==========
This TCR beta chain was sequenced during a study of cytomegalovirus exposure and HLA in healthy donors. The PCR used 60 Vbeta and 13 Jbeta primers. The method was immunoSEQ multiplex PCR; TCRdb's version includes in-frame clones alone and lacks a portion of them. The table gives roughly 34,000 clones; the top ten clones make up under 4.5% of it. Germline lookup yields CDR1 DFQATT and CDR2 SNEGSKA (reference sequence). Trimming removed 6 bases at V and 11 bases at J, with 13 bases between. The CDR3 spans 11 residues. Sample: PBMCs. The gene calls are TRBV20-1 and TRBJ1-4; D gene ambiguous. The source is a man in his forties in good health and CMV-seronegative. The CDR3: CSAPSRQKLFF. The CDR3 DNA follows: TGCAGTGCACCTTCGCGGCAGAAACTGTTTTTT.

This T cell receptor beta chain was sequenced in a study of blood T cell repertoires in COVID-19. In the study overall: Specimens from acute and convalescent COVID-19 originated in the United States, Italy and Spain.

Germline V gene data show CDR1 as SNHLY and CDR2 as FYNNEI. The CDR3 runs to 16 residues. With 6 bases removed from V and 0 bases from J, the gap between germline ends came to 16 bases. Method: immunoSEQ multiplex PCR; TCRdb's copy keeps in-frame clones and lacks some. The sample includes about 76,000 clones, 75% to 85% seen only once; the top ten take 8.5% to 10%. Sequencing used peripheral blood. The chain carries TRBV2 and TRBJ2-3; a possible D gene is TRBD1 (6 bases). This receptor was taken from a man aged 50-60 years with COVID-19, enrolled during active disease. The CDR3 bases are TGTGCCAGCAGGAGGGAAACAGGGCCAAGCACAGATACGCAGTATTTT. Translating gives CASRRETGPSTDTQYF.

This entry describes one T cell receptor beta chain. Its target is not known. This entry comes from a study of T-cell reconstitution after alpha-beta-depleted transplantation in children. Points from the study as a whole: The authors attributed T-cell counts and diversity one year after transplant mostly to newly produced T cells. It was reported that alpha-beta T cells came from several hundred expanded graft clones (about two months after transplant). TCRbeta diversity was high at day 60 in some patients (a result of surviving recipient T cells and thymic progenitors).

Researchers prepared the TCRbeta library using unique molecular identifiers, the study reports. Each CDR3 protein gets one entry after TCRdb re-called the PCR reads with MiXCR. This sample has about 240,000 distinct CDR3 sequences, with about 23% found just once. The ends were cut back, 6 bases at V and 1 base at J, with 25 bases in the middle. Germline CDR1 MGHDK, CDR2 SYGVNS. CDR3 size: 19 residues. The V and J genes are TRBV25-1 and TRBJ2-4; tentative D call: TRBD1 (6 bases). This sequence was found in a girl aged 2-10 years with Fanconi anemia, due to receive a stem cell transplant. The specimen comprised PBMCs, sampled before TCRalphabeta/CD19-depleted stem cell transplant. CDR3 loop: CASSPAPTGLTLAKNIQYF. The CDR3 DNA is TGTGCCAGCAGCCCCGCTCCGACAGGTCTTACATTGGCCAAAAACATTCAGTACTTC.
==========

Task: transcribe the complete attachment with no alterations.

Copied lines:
This TCR beta chain was sequenced during a study of cytomegalovirus exposure and HLA in healthy donors. The PCR used 60 Vbeta and 13 Jbeta primers. The method was immunoSEQ multiplex PCR; TCRdb's version includes in-frame clones alone and lacks a portion of them. The table gives roughly 34,000 clones; the top ten clones make up under 4.5% of it. Germline lookup yields CDR1 DFQATT and CDR2 SNEGSKA (reference sequence). Trimming removed 6 bases at V and 11 bases at J, with 13 bases between. The CDR3 spans 11 residues. Sample: PBMCs. The gene calls are TRBV20-1 and TRBJ1-4; D gene ambiguous. The source is a man in his forties in good health and CMV-seronegative. The CDR3: CSAPSRQKLFF. The CDR3 DNA follows: TGCAGTGCACCTTCGCGGCAGAAACTGTTTTTT.

This T cell receptor beta chain was sequenced in a study of blood T cell repertoires in COVID-19. In the study overall: Specimens from acute and convalescent COVID-19 originated in the United States, Italy and Spain.

Germline V gene data show CDR1 as SNHLY and CDR2 as FYNNEI. The CDR3 runs to 16 residues. With 6 bases removed from V and 0 bases from J, the gap between germline ends came to 16 bases. Method: immunoSEQ multiplex PCR; TCRdb's copy keeps in-frame clones and lacks some. The sample includes about 76,000 clones, 75% to 85% seen only once; the top ten take 8.5% to 10%. Sequencing used peripheral blood. The chain carries TRBV2 and TRBJ2-3; a possible D gene is TRBD1 (6 bases). This receptor was taken from a man aged 50-60 years with COVID-19, enrolled during active disease. The CDR3 bases are TGTGCCAGCAGGAGGGAAACAGGGCCAAGCACAGATACGCAGTATTTT. Translating gives CASRRETGPSTDTQYF.

This entry describes one T cell receptor beta chain. Its target is not known. This entry comes from a study of T-cell reconstitution after alpha-beta-depleted transplantation in children. Points from the study as a whole: The authors attributed T-cell counts and diversity one year after transplant mostly to newly produced T cells. It was reported that alpha-beta T cells came from several hundred expanded graft clones (about two months after transplant). TCRbeta diversity was high at day 60 in some patients (a result of surviving recipient T cells and thymic progenitors).

Researchers prepared the TCRbeta library using unique molecular identifiers, the study reports. Each CDR3 protein gets one entry after TCRdb re-called the PCR reads with MiXCR. This sample has about 240,000 distinct CDR3 sequences, with about 23% found just once. The ends were cut back, 6 bases at V and 1 base at J, with 25 bases in the middle. Germline CDR1 MGHDK, CDR2 SYGVNS. CDR3 size: 19 residues. The V and J genes are TRBV25-1 and TRBJ2-4; tentative D call: TRBD1 (6 bases). This sequence was found in a girl aged 2-10 years with Fanconi anemia, due to receive a stem cell transplant. The specimen comprised PBMCs, sampled before TCRalphabeta/CD19-depleted stem cell transplant. CDR3 loop: CASSPAPTGLTLAKNIQYF. The CDR3 DNA is TGTGCCAGCAGCCCCGCTCCGACAGGTCTTACATTGGCCAAAAACATTCAGTACTTC.